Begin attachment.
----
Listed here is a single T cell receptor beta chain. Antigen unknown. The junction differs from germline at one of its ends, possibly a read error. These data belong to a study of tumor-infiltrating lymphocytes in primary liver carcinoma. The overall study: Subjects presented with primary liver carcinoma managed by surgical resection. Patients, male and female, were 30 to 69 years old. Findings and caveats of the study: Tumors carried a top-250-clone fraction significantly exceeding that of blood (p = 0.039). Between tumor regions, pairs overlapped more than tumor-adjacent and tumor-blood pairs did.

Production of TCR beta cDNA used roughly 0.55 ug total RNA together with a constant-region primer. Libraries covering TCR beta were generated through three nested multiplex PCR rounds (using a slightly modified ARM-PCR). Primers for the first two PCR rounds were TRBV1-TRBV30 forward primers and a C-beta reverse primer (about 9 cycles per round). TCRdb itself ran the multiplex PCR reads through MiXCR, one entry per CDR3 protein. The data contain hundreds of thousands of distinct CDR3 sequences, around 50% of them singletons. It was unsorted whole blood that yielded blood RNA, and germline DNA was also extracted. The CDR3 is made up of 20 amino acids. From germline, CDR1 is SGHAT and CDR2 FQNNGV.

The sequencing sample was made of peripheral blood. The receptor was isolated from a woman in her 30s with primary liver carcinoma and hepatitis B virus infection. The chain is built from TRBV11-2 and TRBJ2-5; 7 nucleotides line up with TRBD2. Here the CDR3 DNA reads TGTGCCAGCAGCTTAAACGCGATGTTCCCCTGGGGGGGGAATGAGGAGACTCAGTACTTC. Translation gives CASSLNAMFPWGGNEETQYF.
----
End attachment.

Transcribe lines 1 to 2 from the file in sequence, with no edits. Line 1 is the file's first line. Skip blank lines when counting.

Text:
Listed here is a single T cell receptor beta chain. Antigen unknown. The junction differs from germline at one of its ends, possibly a read error. These data belong to a study of tumor-infiltrating lymphocytes in primary liver carcinoma. The overall study: Subjects presented with primary liver carcinoma managed by surgical resection. Patients, male and female, were 30 to 69 years old. Findings and caveats of the study: Tumors carried a top-250-clone fraction significantly exceeding that of blood (p = 0.039). Between tumor regions, pairs overlapped more than tumor-adjacent and tumor-blood pairs did.

Production of TCR beta cDNA used roughly 0.55 ug total RNA together with a constant-region primer. Libraries covering TCR beta were generated through three nested multiplex PCR rounds (using a slightly modified ARM-PCR). Primers for the first two PCR rounds were TRBV1-TRBV30 forward primers and a C-beta reverse primer (about 9 cycles per round). TCRdb itself ran the multiplex PCR reads through MiXCR, one entry per CDR3 protein. The data contain hundreds of thousands of distinct CDR3 sequences, around 50% of them singletons. It was unsorted whole blood that yielded blood RNA, and germline DNA was also extracted. The CDR3 is made up of 20 amino acids. From germline, CDR1 is SGHAT and CDR2 FQNNGV.